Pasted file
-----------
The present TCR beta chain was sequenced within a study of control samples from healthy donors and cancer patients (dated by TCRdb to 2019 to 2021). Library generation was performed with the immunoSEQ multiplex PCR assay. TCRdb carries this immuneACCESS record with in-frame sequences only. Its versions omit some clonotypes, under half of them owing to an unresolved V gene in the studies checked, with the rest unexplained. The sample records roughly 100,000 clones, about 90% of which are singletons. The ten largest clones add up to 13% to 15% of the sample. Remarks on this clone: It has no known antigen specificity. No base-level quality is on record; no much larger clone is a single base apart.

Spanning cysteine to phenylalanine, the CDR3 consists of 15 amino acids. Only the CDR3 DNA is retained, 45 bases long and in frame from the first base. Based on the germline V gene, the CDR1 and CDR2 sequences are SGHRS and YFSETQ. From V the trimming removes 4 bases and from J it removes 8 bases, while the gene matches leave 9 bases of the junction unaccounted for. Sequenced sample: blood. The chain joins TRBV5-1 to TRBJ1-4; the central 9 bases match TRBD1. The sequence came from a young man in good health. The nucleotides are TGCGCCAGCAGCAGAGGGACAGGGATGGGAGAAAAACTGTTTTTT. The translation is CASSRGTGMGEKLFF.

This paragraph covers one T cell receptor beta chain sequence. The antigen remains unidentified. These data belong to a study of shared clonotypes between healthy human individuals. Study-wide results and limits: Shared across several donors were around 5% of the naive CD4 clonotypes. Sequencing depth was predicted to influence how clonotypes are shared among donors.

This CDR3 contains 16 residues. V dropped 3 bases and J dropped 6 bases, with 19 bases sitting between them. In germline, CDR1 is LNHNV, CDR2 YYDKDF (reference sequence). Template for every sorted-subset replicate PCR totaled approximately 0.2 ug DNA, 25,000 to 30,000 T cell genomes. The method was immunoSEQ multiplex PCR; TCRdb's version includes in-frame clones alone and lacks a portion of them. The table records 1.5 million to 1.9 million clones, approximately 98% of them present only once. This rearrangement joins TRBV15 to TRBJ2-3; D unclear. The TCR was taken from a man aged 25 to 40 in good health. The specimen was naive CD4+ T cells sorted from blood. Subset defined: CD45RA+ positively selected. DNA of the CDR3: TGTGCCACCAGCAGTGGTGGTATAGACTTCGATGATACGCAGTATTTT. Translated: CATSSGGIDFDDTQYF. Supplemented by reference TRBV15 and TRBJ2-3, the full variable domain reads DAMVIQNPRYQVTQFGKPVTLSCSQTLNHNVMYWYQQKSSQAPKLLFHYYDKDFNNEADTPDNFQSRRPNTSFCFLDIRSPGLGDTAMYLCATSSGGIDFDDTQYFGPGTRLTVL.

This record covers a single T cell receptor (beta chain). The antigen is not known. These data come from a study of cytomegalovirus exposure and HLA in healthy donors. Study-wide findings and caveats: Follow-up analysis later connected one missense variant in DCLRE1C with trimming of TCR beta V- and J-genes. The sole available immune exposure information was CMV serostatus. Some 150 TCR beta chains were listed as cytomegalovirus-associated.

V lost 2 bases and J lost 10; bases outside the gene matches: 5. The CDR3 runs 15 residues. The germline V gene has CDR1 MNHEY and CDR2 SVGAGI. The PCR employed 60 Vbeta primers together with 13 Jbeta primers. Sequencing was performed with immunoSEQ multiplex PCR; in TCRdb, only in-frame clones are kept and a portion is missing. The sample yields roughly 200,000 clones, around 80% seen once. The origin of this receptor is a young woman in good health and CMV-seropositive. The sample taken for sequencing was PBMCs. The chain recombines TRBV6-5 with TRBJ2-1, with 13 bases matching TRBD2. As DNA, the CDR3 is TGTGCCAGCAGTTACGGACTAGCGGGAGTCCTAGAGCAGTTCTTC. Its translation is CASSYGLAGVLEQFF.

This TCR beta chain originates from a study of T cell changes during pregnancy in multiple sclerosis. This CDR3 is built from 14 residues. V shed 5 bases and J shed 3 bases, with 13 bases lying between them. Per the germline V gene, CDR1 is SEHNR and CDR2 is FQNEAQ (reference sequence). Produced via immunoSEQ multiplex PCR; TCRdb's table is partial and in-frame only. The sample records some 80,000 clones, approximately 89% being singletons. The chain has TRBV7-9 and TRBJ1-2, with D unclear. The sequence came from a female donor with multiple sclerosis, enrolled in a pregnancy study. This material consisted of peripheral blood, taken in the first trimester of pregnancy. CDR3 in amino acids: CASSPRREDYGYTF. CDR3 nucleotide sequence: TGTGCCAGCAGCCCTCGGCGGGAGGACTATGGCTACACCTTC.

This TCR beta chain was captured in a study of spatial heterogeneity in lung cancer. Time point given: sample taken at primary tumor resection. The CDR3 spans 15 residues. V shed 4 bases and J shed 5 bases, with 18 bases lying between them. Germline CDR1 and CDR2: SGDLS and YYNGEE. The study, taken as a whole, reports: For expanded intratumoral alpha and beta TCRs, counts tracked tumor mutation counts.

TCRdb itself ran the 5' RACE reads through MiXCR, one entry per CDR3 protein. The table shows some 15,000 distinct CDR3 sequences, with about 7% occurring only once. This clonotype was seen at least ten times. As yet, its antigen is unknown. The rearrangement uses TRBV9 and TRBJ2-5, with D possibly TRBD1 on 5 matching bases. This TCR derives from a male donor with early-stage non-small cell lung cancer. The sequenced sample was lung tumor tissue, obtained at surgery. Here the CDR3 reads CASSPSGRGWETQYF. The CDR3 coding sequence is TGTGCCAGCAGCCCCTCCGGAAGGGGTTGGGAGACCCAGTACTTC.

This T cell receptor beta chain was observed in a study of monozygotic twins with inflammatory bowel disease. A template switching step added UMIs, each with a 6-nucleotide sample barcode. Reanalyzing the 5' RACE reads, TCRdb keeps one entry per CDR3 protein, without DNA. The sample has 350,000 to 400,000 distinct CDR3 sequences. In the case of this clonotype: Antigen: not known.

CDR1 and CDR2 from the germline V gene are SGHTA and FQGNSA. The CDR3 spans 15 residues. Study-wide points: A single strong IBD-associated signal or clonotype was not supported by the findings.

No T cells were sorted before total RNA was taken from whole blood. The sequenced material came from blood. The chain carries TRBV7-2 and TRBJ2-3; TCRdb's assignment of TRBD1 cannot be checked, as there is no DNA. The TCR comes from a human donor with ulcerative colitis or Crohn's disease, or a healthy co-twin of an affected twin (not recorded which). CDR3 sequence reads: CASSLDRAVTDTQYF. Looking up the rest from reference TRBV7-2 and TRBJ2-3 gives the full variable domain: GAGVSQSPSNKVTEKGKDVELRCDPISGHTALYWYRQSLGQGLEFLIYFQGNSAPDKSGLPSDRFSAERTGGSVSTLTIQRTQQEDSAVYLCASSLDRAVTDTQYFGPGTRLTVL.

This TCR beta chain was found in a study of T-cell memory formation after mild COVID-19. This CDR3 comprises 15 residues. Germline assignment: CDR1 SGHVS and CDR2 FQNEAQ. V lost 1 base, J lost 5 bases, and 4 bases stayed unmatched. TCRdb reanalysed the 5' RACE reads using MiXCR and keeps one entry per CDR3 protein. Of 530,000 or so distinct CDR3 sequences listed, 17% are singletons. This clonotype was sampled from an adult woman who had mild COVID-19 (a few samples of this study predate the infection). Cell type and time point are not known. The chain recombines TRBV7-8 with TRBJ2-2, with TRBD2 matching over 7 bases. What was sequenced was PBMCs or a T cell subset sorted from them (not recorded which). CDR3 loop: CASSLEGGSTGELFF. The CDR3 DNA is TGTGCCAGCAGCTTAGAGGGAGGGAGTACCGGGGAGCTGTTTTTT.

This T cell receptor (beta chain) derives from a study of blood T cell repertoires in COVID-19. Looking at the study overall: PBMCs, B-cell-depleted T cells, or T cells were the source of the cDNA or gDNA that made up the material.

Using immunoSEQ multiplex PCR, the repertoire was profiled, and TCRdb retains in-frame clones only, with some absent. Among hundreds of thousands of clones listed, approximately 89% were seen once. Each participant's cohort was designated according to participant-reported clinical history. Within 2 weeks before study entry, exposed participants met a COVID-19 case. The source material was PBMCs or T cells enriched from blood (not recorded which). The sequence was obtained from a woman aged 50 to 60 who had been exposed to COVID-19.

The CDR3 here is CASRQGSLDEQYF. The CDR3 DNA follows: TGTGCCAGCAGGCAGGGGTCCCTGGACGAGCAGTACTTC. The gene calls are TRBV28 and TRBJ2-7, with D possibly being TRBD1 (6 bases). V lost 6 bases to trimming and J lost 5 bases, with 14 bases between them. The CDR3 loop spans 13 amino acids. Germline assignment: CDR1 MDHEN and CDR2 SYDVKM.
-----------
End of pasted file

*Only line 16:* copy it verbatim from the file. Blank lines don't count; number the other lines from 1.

The CDR3 here is CASRQGSLDEQYF. The CDR3 DNA follows: TGTGCCAGCAGGCAGGGGTCCCTGGACGAGCAGTACTTC. The gene calls are TRBV28 and TRBJ2-7, with D possibly being TRBD1 (6 bases). V lost 6 bases to trimming and J lost 5 bases, with 14 bases between them. The CDR3 loop spans 13 amino acids. Germline assignment: CDR1 MDHEN and CDR2 SYDVKM.